By 1920 they had added additional mills and other business interests. In 1923, they opened the Woodside National Bank followed by their first luxury hotel, The Poinsett in 1925. It still stands today in Greenville under the flag of Westin Hotels and Resorts. Its notable guests over the years have included Amelia Earhart, Cornelius Vanderbilt, and Liberace.
By the mid-20s, they looked around Greenville and saw that they had developed all that they could there and then turned their eyes to the Grand Strand where they had heard that Myrtle Beach Farms was selling off just over 66,000 acres including 12 miles of oceanfront. Myrtle Beach Farms was a joint venture between the local Burroughs Family and Milwaukee native and financier, Simeon B. Chapin.
When a Burroughs relative married the cousin of the Woodside Brothers Bank Vice President, H.B. Springs, word traveled back and forth through this new familial line that coastal property was for sale and that the Woodsides were interested. In 1926, they bought the tract for $950,000, mostly on credit, and set out to create another luxury hotel and accompanying country club.
As a nod to their original hotel, the street that you would have taken from the Ocean Forest Hotel to the Ocean Forest Country Club is named Poinsett Road. The gorgeous Ocean Forest Hotel was imploded on Friday the 13th, in September 1974. Its opening gala had been held in the ballroom there on February 21st, 1930.
At the end of the prior October, the Stock Market had suffered its historic crash and the Great Depression ensued. The Woodsides lost everything: their bank, their mills, the large tract of land and both luxury hotels. Remarkably, the Ocean Forest was only shuttered for one winter season throughout its existence. It is said that one of a couple of the caretakers during those few months was Robert White.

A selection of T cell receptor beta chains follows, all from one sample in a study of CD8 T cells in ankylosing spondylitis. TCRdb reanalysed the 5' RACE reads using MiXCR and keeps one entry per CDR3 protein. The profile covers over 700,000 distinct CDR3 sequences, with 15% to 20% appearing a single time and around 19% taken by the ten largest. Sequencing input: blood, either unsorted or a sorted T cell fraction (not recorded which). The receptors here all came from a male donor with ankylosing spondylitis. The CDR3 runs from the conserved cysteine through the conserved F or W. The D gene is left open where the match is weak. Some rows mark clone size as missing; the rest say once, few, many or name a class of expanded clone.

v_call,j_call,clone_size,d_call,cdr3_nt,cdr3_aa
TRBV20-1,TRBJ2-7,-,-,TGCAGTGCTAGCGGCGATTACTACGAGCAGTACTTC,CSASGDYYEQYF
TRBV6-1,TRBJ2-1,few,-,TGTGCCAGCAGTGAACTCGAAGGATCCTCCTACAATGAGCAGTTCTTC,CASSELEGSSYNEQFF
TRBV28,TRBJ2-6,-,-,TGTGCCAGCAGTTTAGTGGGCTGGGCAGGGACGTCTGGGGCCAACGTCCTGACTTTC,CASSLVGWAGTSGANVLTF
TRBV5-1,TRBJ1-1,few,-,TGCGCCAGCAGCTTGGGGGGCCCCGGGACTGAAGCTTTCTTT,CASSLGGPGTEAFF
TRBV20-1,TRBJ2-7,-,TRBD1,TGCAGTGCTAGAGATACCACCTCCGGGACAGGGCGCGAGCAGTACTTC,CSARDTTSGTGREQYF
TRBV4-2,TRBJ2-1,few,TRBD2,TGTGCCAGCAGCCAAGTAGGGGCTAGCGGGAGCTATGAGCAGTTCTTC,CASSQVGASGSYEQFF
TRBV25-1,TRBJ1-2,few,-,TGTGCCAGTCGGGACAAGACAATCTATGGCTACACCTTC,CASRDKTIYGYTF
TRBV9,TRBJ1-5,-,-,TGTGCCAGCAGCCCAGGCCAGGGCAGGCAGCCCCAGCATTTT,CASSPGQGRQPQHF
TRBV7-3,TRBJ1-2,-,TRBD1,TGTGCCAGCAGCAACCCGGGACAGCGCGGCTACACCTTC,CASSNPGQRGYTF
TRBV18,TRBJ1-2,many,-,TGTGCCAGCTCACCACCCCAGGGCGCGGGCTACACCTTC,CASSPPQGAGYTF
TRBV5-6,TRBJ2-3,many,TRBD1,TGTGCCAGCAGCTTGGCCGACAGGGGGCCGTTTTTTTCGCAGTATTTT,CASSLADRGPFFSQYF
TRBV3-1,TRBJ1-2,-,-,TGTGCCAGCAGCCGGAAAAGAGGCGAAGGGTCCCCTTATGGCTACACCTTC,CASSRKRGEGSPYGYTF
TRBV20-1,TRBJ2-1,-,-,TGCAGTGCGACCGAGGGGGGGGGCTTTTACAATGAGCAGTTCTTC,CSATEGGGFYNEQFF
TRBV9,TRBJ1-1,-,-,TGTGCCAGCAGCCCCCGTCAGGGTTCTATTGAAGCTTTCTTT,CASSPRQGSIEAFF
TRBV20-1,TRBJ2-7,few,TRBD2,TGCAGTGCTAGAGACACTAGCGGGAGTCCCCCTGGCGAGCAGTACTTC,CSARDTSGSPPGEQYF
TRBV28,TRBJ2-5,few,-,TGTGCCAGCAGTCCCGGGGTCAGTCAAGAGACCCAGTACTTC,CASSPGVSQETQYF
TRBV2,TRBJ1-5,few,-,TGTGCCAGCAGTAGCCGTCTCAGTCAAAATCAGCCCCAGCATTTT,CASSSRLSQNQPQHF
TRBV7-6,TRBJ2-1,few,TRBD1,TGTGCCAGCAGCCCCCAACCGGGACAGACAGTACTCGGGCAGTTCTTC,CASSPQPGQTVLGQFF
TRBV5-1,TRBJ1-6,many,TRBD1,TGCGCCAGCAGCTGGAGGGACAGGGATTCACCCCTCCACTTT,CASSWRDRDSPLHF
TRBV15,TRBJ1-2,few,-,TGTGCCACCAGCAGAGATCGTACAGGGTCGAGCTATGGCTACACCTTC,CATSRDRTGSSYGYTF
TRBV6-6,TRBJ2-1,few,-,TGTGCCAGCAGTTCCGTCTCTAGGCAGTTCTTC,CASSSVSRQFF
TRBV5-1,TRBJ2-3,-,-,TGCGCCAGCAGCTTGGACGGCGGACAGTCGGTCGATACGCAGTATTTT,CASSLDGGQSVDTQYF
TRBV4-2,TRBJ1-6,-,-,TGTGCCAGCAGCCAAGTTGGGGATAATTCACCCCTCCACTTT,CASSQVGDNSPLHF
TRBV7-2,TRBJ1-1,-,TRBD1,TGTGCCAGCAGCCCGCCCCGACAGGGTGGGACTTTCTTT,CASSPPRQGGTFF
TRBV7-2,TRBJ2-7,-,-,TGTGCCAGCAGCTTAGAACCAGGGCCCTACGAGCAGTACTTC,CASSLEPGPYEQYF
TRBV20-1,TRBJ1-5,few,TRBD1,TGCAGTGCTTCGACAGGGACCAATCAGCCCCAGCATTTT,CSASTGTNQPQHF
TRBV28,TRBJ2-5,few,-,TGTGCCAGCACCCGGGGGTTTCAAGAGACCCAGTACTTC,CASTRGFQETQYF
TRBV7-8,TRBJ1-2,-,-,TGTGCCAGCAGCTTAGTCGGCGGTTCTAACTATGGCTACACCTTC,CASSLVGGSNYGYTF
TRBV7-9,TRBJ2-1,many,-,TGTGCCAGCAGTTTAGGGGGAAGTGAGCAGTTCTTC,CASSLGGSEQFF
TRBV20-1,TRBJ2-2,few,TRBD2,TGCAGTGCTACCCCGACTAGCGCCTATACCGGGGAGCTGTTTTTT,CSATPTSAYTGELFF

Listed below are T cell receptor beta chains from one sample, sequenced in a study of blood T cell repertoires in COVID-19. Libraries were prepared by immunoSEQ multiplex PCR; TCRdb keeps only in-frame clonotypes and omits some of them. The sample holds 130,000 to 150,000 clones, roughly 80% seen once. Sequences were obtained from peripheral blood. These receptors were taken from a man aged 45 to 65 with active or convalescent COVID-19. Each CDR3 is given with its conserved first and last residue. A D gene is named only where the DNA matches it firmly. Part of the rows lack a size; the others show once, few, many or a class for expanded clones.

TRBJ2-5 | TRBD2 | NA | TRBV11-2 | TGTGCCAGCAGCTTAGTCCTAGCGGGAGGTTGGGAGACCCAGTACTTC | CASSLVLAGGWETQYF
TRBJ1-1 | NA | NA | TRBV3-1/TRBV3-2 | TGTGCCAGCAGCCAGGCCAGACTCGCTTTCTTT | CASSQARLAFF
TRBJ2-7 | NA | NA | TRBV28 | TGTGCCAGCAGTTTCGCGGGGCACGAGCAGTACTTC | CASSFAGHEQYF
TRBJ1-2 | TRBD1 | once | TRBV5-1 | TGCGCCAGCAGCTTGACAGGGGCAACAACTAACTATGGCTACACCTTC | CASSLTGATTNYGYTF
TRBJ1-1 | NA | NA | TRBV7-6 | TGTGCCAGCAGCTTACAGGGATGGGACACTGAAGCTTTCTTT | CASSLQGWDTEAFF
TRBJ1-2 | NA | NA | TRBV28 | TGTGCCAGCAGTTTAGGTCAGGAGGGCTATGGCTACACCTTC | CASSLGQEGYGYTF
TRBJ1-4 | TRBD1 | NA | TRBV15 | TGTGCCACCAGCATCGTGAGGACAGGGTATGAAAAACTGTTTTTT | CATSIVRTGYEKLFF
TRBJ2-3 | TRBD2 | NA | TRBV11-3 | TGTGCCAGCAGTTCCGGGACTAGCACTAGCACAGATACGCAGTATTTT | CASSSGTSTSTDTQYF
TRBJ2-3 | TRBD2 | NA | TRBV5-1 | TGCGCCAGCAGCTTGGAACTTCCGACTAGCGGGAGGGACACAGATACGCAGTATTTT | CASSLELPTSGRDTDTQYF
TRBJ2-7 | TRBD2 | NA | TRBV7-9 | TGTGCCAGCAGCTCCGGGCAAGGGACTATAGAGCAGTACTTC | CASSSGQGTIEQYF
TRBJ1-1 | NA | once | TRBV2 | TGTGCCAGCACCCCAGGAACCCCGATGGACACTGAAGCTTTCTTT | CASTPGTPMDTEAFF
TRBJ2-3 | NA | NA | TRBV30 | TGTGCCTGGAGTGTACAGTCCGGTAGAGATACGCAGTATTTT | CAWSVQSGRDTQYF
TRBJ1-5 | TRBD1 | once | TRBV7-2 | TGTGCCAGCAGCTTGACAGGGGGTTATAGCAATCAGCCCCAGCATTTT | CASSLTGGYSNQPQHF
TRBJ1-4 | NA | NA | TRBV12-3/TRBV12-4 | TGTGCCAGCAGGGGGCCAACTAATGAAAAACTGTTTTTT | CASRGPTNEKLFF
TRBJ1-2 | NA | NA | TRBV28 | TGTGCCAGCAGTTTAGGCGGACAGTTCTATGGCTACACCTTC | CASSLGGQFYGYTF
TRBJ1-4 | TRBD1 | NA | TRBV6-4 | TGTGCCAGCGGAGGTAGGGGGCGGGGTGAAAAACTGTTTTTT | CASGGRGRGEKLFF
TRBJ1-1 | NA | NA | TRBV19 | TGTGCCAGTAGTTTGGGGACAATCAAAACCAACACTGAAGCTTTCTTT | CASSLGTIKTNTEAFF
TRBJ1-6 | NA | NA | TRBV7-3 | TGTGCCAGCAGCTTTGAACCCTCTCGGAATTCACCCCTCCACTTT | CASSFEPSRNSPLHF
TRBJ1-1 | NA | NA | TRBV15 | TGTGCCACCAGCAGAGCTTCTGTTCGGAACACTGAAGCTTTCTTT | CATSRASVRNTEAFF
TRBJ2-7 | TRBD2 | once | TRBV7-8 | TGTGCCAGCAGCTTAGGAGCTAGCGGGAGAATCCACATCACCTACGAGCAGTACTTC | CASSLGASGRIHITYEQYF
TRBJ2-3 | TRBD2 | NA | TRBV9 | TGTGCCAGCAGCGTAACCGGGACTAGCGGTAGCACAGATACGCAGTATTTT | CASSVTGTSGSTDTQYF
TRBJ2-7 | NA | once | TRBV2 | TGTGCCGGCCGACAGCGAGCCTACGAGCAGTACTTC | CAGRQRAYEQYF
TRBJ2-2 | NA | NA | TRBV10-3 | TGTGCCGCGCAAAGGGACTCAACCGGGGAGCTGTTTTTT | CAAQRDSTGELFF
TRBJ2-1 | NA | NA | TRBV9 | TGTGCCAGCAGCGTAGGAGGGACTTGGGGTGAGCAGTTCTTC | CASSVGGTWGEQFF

His daughter shared years later that her father worked like a dog to keep the golf course afloat during that time. When conditions improved, he and two other investors bought it. In 1944, the same year that his beloved wife, Mary, passed away, the business partners sold the course and that’s when its name changed to the Pine Lakes Country Club.
In 1928, Robert and Mary had built their winter residence on Woodside Avenue overlooking the Ocean Forest course. It became their retirement home in 1931. However, in 1954, our local legend was briefly called out of retirement when The White House called the White’s house. President Eisenhower, an avid golfer, wanted a putting green designed for 1600 Pennsylvania Avenue and tapped Robert White for the job.